As technological devices become more compact, their ability to generate small-scale electric and magnetic structures becomes increasingly important. In most cases, reducing the size of these structures runs into stringent technical limits, especially in terms of the field amplitudes and the shortest length scales attainable. Plasma is an attractive medium in this context because of its ability to sustain strong fields on small spatial scales. Successful examples include high-gradient electrostatic structures—generated by the propagation of an intense laser pulse in a plasma—that are used to accelerate particles to high energies in compact systems.1 Excitation of analogous periodic-magnetostatic structures to drive a plasma magnetic mode (PMM) by colliding a light pulse with a relativistic ionization front had been predicted theoretically,2,3 but a method to detect and characterize PMMs was designed only recently.4
Propagation of a relativistic electron beam through the PMM can provide ultrashort-wavelength synchrotron radiation,5 in a similar fashion to beam propagation in the undulator structure of a free-electron laser.6 In addition, narrow spectra and, consequently, high-intensity radiation can be generated, since the larger the number of oscillation periods in the structure, the narrower the spectrum of the resulting emission. Development of a compact radiation source would offer a powerful tool to study the dynamics of materials on the timescale of atomic motions7 and for biomolecular imaging.8 We show that controlled excitation of the magnetic structure is possible with existing state-of-the-art laser technology, thus enabling its exploration, in particular, for the generation of high-intensity synchrotron radiation.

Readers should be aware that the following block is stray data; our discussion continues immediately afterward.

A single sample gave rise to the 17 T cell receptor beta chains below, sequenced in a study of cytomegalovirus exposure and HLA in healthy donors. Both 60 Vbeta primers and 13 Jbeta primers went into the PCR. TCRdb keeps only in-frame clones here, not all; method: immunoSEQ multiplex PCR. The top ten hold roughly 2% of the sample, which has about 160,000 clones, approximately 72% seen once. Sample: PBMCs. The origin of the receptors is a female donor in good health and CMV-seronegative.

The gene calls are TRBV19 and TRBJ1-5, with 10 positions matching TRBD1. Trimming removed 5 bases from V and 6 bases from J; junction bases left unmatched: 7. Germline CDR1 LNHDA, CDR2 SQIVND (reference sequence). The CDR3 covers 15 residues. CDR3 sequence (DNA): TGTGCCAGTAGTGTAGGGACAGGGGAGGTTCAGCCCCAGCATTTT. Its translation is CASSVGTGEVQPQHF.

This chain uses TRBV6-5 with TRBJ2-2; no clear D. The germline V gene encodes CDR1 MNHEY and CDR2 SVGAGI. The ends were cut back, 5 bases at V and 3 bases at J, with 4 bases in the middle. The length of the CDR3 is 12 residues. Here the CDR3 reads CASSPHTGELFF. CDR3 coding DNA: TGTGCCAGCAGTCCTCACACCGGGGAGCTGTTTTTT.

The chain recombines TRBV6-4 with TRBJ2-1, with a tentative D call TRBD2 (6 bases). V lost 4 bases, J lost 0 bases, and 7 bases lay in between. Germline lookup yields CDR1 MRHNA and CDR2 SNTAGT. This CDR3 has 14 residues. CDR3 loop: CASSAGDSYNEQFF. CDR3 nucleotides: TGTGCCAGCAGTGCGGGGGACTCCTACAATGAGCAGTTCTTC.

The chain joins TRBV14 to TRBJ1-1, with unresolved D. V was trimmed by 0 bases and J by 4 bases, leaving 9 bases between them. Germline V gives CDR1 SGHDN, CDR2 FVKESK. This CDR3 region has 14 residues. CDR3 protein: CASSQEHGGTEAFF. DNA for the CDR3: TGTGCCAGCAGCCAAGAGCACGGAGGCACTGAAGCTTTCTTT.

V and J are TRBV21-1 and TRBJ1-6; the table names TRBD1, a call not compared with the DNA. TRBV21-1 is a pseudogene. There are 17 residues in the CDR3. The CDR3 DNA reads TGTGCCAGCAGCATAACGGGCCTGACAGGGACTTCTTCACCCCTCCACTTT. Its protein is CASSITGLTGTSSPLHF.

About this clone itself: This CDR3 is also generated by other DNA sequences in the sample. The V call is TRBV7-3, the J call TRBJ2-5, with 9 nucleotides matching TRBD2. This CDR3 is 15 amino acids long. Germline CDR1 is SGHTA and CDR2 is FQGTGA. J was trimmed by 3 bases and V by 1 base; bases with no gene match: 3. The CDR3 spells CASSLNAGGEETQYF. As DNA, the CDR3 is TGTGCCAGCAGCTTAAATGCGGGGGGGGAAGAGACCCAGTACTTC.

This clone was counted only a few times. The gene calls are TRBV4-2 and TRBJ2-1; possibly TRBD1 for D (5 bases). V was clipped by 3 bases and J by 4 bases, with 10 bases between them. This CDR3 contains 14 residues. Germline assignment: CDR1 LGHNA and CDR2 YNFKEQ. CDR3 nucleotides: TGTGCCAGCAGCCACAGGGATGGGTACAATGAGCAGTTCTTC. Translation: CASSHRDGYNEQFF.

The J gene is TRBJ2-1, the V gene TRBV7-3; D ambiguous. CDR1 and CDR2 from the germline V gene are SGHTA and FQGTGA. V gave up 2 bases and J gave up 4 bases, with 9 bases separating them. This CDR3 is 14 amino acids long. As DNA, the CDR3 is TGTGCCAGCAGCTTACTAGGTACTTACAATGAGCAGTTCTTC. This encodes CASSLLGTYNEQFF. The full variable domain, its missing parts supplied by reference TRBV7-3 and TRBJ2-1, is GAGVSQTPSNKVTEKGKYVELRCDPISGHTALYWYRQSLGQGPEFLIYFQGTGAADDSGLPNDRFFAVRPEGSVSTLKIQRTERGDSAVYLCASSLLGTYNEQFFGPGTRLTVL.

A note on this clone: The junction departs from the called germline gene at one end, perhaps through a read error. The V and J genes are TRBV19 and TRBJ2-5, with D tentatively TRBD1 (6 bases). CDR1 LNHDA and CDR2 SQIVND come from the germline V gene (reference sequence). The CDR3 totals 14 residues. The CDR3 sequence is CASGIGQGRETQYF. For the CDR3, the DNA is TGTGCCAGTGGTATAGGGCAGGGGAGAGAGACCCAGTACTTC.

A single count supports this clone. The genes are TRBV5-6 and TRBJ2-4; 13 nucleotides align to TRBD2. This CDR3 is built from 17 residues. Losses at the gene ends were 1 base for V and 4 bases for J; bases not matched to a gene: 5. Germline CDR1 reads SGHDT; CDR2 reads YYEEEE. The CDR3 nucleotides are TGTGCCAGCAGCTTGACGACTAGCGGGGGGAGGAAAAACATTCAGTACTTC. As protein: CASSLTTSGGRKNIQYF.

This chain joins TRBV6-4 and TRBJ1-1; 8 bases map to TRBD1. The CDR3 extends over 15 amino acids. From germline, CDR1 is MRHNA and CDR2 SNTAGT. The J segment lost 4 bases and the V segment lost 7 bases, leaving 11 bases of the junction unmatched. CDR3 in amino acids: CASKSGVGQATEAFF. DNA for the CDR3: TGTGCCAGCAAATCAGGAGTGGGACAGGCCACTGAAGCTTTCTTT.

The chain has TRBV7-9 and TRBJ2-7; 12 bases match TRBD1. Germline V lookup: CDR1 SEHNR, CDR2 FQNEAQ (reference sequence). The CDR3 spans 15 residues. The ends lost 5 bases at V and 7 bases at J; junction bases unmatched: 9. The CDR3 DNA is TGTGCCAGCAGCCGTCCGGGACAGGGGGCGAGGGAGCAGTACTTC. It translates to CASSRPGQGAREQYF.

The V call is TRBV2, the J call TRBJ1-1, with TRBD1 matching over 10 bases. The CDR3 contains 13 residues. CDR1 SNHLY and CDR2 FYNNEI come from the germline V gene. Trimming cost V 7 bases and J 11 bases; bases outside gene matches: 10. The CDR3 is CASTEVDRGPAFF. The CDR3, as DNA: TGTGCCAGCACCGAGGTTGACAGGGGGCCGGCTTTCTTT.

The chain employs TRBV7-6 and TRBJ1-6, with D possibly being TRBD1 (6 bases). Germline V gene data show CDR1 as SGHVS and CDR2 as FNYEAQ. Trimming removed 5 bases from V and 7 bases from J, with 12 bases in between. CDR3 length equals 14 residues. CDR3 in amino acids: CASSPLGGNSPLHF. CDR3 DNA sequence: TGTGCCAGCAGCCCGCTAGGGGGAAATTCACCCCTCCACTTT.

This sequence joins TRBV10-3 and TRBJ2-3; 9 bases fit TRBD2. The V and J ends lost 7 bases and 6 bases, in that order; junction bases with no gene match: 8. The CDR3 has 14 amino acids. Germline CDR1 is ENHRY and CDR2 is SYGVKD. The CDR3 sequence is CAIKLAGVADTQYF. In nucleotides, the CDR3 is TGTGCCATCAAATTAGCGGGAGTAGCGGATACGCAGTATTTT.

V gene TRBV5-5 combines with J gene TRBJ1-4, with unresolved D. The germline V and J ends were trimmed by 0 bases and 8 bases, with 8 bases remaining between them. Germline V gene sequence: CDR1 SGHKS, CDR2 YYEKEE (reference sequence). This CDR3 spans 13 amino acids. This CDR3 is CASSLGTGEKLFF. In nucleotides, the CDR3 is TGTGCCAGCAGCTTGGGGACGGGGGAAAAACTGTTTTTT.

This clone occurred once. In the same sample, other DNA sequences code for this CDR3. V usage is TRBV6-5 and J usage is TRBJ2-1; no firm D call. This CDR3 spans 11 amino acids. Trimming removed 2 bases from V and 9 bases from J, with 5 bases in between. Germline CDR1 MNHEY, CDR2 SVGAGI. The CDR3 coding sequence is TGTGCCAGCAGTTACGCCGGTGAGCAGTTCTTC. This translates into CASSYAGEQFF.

Figure 1. Schematic setup used to generate synchrotron radiation through the propagation of an electron beam in the plasma-magnetic-mode (PMM) structure.
Current high-power laser sources can generate sharp relativistic ionization fronts using tunneling ionization of a background gas. When a secondary counter-propagating light wave impinges on the ionization front, the electrons originating at the point of ionization (with zero mean velocity) experience the electromagnetic field of the incident wave, gaining transverse momentum according to the phase of the counter-propagating wave. As the ionization front propagates, these electrons are left behind, drifting transversely, and creating a modulated current pattern. The latter gives rise to a transverse magnetostatic field that is modulated at twice the radiation frequency, with a wavelength and spatial extent approximately half those of the wavelength and pulse length of the incident wave. For ionization fronts that are opaque to the counter-propagating wave, almost all wave energy is absorbed by the PMM, leading to magnetic-field amplitudes as high as 100T. If an electron beam trails the ionization front, it will experience the Lorentz force associated with the magnetostatic structure and the electrons in the beam will wiggle transversely—and thus radiate (see Figure 1). IR laser sources can be used as secondary pulse generators, inducing magnetic structures with wavelengths in the micrometer and submicron range.